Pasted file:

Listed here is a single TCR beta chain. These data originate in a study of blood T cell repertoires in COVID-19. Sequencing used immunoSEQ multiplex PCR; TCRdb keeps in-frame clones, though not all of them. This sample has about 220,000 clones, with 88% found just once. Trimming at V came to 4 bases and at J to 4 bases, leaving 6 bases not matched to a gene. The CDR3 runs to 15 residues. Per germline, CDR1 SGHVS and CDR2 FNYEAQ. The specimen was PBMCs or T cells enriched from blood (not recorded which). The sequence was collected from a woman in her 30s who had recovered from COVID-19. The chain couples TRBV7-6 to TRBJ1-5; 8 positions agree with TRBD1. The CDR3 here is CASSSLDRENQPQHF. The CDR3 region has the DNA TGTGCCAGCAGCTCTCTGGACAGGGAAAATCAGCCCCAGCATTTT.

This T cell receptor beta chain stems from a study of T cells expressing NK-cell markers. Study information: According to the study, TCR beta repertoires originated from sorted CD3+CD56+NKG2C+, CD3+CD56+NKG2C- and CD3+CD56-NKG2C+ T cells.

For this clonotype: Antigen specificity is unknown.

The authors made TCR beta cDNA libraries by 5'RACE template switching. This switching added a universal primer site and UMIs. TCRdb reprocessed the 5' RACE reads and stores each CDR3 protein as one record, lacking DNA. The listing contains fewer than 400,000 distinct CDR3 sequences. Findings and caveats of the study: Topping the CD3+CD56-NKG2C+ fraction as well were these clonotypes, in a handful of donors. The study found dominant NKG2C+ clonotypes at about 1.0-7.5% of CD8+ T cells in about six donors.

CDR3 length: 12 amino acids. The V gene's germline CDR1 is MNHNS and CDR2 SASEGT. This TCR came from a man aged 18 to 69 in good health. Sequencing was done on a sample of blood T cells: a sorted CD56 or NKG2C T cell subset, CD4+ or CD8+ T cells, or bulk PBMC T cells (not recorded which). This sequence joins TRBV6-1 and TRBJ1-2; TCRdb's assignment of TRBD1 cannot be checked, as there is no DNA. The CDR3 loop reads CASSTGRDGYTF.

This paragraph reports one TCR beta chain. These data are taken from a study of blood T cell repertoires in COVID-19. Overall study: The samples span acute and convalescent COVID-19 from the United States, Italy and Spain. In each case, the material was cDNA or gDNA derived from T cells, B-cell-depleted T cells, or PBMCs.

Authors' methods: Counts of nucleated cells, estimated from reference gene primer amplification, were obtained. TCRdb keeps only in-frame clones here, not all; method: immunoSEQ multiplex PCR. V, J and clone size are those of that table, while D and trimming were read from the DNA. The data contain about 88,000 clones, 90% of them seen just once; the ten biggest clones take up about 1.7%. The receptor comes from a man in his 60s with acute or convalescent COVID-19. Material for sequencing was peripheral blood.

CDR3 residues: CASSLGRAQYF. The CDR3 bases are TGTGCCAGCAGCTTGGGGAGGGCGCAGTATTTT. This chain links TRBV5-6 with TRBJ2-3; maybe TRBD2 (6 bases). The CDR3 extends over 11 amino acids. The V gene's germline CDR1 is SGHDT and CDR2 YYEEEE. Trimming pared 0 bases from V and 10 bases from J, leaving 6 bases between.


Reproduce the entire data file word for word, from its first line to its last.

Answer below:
Listed here is a single TCR beta chain. These data originate in a study of blood T cell repertoires in COVID-19. Sequencing used immunoSEQ multiplex PCR; TCRdb keeps in-frame clones, though not all of them. This sample has about 220,000 clones, with 88% found just once. Trimming at V came to 4 bases and at J to 4 bases, leaving 6 bases not matched to a gene. The CDR3 runs to 15 residues. Per germline, CDR1 SGHVS and CDR2 FNYEAQ. The specimen was PBMCs or T cells enriched from blood (not recorded which). The sequence was collected from a woman in her 30s who had recovered from COVID-19. The chain couples TRBV7-6 to TRBJ1-5; 8 positions agree with TRBD1. The CDR3 here is CASSSLDRENQPQHF. The CDR3 region has the DNA TGTGCCAGCAGCTCTCTGGACAGGGAAAATCAGCCCCAGCATTTT.

This T cell receptor beta chain stems from a study of T cells expressing NK-cell markers. Study information: According to the study, TCR beta repertoires originated from sorted CD3+CD56+NKG2C+, CD3+CD56+NKG2C- and CD3+CD56-NKG2C+ T cells.

For this clonotype: Antigen specificity is unknown.

The authors made TCR beta cDNA libraries by 5'RACE template switching. This switching added a universal primer site and UMIs. TCRdb reprocessed the 5' RACE reads and stores each CDR3 protein as one record, lacking DNA. The listing contains fewer than 400,000 distinct CDR3 sequences. Findings and caveats of the study: Topping the CD3+CD56-NKG2C+ fraction as well were these clonotypes, in a handful of donors. The study found dominant NKG2C+ clonotypes at about 1.0-7.5% of CD8+ T cells in about six donors.

CDR3 length: 12 amino acids. The V gene's germline CDR1 is MNHNS and CDR2 SASEGT. This TCR came from a man aged 18 to 69 in good health. Sequencing was done on a sample of blood T cells: a sorted CD56 or NKG2C T cell subset, CD4+ or CD8+ T cells, or bulk PBMC T cells (not recorded which). This sequence joins TRBV6-1 and TRBJ1-2; TCRdb's assignment of TRBD1 cannot be checked, as there is no DNA. The CDR3 loop reads CASSTGRDGYTF.

This paragraph reports one TCR beta chain. These data are taken from a study of blood T cell repertoires in COVID-19. Overall study: The samples span acute and convalescent COVID-19 from the United States, Italy and Spain. In each case, the material was cDNA or gDNA derived from T cells, B-cell-depleted T cells, or PBMCs.

Authors' methods: Counts of nucleated cells, estimated from reference gene primer amplification, were obtained. TCRdb keeps only in-frame clones here, not all; method: immunoSEQ multiplex PCR. V, J and clone size are those of that table, while D and trimming were read from the DNA. The data contain about 88,000 clones, 90% of them seen just once; the ten biggest clones take up about 1.7%. The receptor comes from a man in his 60s with acute or convalescent COVID-19. Material for sequencing was peripheral blood.

CDR3 residues: CASSLGRAQYF. The CDR3 bases are TGTGCCAGCAGCTTGGGGAGGGCGCAGTATTTT. This chain links TRBV5-6 with TRBJ2-3; maybe TRBD2 (6 bases). The CDR3 extends over 11 amino acids. The V gene's germline CDR1 is SGHDT and CDR2 YYEEEE. Trimming pared 0 bases from V and 10 bases from J, leaving 6 bases between.